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Book reviews- composting and SFW

17 years ago

The wife and I like going to Barnes and Noble, getting coffee at Starbucks there, and sitting with reading material. Anyhoo- I'm usually looking at tattoo magazines or gardening and woodworking books.

Last night was compost night, evidently, as I picked up 2 books on composting (one of which had a picture of a wheelbarrow full of leaves on the cover, the other had a shovel full of beautiful compost upon which I almost drooled) and one on the soil food web.

First compost book (don't remember the name or which cover)- I opened it randomly and disagreed with about 3 things on the first page. One thing was that one should always innoculate a new pile with finished compost. If you build a new pile in reasonable weather with the right moisture and the right green/brown ratio (or anything even close)- the pile will start cooking HOT in less than 12 hours. Finished compost is going to have more microbes associated with the cooling/cold phase of the process- so what would it do for you? Nothing is my guess. That's the sort of parroting of concepts without thought that makes a text completely undifferentiated from the many other books out there on the subject. Follow the book's advice- and you'll get compost anyway- I know- but annoying little things like that make me shy away.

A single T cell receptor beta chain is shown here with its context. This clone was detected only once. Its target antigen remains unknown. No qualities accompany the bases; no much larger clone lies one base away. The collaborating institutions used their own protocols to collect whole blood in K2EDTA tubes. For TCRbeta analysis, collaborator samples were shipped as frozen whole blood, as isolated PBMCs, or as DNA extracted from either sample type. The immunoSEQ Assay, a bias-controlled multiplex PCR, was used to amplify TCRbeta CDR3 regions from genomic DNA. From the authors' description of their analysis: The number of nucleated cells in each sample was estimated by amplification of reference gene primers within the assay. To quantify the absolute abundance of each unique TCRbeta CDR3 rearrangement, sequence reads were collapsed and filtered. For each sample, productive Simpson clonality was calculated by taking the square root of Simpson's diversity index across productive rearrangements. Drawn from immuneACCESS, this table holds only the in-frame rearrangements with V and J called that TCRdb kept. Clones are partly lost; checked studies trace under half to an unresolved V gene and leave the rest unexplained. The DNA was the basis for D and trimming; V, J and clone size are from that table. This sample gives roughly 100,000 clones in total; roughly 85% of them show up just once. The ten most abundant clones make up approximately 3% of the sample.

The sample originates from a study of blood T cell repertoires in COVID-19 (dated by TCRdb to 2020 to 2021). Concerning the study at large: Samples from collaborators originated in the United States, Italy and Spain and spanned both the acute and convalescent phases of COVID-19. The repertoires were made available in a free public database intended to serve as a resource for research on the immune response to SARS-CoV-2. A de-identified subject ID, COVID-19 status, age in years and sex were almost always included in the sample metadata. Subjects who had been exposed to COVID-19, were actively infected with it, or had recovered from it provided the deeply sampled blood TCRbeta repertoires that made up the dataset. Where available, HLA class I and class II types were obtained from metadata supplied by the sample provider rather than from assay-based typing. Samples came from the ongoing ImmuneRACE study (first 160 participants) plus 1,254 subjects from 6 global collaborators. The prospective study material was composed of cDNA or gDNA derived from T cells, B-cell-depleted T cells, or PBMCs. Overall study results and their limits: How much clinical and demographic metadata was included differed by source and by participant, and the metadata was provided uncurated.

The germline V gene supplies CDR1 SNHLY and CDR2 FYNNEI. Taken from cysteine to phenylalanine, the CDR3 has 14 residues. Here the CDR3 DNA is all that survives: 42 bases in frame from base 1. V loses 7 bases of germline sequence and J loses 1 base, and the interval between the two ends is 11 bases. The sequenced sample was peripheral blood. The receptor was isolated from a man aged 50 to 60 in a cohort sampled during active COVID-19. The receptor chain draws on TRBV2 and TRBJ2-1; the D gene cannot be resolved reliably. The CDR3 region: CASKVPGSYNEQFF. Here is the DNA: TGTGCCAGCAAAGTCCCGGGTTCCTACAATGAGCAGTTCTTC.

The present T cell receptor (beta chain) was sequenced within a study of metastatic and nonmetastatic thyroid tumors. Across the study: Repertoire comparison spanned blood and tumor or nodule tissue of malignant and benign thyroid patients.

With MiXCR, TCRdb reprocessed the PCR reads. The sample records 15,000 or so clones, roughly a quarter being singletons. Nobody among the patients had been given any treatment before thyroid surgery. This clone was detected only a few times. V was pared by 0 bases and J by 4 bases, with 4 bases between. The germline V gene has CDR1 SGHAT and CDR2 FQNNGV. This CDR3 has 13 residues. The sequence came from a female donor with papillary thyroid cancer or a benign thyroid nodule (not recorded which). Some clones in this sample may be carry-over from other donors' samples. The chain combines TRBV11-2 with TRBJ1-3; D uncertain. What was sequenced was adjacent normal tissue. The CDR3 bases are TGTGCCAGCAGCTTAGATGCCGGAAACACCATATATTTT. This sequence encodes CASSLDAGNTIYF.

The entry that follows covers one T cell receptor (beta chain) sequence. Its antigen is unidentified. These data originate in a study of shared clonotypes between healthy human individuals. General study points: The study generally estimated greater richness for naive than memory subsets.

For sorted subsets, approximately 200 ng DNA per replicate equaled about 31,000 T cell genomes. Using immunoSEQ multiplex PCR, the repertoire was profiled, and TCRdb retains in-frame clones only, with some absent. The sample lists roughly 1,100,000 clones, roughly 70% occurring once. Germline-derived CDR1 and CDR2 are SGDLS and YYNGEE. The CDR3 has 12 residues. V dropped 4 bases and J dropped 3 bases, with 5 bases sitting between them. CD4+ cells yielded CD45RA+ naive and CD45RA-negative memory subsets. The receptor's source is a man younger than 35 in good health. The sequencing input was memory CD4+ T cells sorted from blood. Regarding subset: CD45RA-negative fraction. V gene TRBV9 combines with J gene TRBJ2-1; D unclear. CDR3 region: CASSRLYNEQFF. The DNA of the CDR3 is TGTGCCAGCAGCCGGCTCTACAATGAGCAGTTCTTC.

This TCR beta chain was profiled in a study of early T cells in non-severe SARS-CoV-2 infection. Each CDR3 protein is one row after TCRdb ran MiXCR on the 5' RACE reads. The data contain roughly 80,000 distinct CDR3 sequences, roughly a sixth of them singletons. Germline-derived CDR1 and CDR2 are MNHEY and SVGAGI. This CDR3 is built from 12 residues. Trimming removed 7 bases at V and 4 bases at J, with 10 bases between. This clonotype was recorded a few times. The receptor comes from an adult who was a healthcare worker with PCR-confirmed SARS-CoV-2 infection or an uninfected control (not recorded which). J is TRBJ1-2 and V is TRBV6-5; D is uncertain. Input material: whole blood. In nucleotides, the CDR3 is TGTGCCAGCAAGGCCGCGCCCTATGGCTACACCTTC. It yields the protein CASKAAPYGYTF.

Second compost book- looked pretty reasonable actually. I only poked as it seemed a good primer, but I wasn't going to learn much from it at the depth it went.

The soil food web book, however- was pretty cool. Some real work went into this book. I believe that it was "Teaming with microbes: a gardner's guide to the SFW".

Now I didn't do an extensive read of the book, and frankly don't know enough to make a serious judgement on their conclusions etc- but I was fascinated. They weren't afraid to attack the hard science topics, and were able to bring the descriptions down to a level where the casual reader could grasp the concepts.

My one criticism is that at least a method or two were recommended that I would liked to have seen more evidence about. One example (I know, I know- I always ask about this...) is aerated compost tea. It's addressed in the book as settled science, but I'd like to see direct pointers to research that proves it's effectiveness. It's possible that the research exists, and it's also possible that there just wasn't enough room in the book to expound upon it, but I've yet to see anything that I'd call conclusive.

I've used it and had a friend try it to "cure" certain foliage diseases on a couple of occasions, but there was no control run or repetition so that all I have is anecdote.

(if anyone can point me to a reference- I would really like to see it. I honestly say this out of curiosity rather than skepticism).

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